Media-savvy artists aren't shying away from product placements. Instead, they are working with brands to push back the boundaries of creativity online.May 07, 2012
If you have ever seen a video by OK Go, then you know you are in for a ride when you watch Needing/Getting on YouTube. The American alternative rock four-piece have bagged awards and racked up millions of hits online with their highly choreographed, low-budget promos.
Needing/Getting, from OK Go's Of the Blue Colour of the Sky album, is no exception. It features the band driving along a desert track at just the right speed for their car to hit regularly spaced musical instruments in time with the beat. With this video, however, there is a twist.
Along with the musicians, a prominent star of the clip is a specially adapted Chevy Sonic. But what at first glance appears to be another artist sellout is actually something more akin to true collaboration, and one that is becoming increasingly commonplace.
In the case of Needing/Getting, OK Go singer Damian Kulash came up with the concept and pitched it to several carmakers. The band had previously worked with State Farm Insurance on This Too Shall Pass and Samsung on Last Leaf. And they are not alone in this type of tie-up.
Black Eyed Peas front man Will.i.am, for example, has collaborated with Salesforce.com in the creation of a cartoon series. Mötley Crüe has appeared in a Kia ad. And mainstream artists from Kylie Minogue to Lady Gaga now routinely include big-name brands in their videos.
One of the major factors driving this trend is the rise of online video. As more and more people share and recommend clips from their favorite artists, the potential market that a brand can reach by collaborating with the artist is growing exponentially.
At the same time, savvy marketers are getting more comfortable with ceding creative control to the artists in order to ensure that the viral potential of any collaboration is maximized. Needing/Getting, which premiered at the Super Bowl, is a case in point.
Chevrolet put up the money (and cars) needed for the video to be made, but benefited from OK Go's massive online popularity to garner 10 million YouTube views within a week.
"I think both bands and internationally recognized brands see the opportunity to get into each other's networks," says Calin Yablonski, an online marketing agency chief and former drummer with Canadian indie rock band the Nix Dicksons who runs a music marketing advice website.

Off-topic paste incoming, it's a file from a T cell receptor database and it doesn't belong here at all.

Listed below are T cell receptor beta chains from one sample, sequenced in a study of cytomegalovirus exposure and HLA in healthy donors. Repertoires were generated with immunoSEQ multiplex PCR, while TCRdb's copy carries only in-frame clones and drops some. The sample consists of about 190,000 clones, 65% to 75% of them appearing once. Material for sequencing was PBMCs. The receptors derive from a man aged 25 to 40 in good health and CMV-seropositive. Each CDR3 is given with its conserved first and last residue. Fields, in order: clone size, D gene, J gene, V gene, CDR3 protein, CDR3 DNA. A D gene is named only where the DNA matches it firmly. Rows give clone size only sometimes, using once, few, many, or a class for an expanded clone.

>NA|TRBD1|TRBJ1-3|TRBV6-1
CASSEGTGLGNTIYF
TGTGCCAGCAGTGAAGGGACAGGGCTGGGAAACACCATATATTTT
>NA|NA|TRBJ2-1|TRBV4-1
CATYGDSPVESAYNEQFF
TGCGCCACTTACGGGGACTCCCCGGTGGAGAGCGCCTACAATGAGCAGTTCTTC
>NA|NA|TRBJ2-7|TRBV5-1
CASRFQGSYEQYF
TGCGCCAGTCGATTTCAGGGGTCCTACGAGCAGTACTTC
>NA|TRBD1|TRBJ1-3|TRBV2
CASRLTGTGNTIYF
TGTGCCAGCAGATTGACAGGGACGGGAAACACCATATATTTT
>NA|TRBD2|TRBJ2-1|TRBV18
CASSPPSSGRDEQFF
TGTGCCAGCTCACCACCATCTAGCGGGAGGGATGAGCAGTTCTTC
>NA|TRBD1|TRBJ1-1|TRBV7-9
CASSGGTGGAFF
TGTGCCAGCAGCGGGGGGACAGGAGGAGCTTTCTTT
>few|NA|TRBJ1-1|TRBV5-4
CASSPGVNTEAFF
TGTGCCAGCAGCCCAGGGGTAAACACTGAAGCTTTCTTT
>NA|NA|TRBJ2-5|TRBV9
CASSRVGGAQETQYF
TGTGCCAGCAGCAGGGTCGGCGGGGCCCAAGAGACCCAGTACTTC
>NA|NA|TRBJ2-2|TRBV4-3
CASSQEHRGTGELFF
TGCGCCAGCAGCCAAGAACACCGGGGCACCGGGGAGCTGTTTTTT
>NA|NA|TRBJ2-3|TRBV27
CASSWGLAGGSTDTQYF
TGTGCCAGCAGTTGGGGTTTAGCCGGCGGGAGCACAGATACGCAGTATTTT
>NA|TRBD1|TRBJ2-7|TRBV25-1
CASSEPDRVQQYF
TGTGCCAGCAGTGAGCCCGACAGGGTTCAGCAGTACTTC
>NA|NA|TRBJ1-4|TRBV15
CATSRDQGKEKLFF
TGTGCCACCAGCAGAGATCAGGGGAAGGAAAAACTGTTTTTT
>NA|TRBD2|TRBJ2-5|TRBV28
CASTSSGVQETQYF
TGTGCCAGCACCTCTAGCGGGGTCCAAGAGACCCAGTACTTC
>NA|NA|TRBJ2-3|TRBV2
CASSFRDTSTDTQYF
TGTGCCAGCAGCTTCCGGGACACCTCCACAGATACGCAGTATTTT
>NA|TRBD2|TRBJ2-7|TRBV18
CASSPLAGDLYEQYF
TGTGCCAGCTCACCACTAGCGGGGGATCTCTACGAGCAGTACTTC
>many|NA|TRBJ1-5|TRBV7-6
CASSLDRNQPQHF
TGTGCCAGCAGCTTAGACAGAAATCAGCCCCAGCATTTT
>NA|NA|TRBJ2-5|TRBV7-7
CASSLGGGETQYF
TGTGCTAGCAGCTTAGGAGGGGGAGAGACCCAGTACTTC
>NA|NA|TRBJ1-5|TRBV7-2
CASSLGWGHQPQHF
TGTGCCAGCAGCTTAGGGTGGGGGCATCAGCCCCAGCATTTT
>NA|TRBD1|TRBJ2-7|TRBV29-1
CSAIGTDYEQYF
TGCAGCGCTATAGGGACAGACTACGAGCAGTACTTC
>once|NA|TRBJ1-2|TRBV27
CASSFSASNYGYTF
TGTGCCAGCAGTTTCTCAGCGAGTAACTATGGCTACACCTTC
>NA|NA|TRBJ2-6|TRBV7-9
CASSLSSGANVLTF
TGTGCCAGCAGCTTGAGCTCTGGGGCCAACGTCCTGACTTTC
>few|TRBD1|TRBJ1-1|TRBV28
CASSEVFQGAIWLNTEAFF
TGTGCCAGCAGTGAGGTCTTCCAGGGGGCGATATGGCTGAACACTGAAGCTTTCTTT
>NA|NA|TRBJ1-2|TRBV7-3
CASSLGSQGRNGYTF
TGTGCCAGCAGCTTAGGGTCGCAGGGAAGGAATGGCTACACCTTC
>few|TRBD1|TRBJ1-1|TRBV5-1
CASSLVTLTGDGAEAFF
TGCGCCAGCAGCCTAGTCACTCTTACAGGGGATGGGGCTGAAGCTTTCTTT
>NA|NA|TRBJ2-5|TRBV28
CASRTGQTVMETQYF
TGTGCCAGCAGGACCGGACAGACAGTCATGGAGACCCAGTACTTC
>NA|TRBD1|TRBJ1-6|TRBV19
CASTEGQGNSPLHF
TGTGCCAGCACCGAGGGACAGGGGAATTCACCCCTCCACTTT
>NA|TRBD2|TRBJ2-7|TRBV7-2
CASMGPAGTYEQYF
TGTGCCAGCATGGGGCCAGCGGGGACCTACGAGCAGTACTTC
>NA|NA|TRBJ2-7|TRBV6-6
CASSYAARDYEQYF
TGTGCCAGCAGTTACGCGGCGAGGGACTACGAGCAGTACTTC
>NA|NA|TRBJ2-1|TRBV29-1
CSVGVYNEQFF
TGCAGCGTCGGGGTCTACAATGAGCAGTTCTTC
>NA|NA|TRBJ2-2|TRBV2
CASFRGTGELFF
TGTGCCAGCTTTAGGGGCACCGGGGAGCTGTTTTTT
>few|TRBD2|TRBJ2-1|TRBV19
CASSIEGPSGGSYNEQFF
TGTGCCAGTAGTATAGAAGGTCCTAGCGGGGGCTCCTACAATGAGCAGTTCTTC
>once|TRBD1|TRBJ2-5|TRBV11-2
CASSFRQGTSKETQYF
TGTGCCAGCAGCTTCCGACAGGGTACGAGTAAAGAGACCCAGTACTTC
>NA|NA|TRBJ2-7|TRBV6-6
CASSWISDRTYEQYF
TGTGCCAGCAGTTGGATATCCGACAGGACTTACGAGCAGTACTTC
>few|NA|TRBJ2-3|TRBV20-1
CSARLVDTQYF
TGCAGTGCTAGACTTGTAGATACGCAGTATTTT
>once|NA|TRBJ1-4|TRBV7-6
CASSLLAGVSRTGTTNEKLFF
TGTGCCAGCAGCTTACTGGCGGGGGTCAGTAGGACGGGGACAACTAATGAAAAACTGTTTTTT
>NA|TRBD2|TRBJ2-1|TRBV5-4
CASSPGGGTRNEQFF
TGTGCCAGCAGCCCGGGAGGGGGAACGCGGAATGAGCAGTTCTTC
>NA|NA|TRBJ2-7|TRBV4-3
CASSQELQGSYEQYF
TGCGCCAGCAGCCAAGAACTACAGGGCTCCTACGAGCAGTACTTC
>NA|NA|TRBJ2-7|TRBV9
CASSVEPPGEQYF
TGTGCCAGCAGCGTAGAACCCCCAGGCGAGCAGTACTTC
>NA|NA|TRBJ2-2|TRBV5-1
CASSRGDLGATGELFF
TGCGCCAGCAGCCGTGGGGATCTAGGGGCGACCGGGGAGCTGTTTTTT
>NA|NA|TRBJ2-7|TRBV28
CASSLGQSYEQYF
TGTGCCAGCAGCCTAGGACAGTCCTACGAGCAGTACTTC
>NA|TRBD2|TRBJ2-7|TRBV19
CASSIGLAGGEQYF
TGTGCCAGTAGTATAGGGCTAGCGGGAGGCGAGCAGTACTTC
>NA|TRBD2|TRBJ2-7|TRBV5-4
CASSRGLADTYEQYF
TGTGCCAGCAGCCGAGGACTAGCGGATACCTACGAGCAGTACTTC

On one hand, he notes: "The music industry has changed substantially over even the last five years. Album sales are definitely down. It is all going digital. Something like licensing is a huge opportunity for bands to make money. At the end of the day, artists have to sell their art."
On the other, brands are also facing upheaval. "Traditional advertising is on a steep decline and so brands are having to become more creative in how they are marketing themselves," says Yablonski. "Social media has been a huge opportunity to connect with their key demographics."
Given this situation, Yablonski believes the scene is set for increasing collaboration between artists and commercial interests. "I definitely think that video is going to continue, over 2012 and even into 2013, to be the most popular medium for bands and brands to connect," he says.
But what of the potential pitfalls: brands meddling with artistic freedom or artists tarnishing a corporate image? The diversity arising from today's networked world largely covers them off, says Yablonski.
"There is always going to be a struggle between maintaining the artist's integrity and maintaining the brand's integrity," he says.
"But there are literally thousands of bands and hundreds of thousands of brands, so there is always an opportunity for a band or a brand to find another that is going to work well with their demographic."
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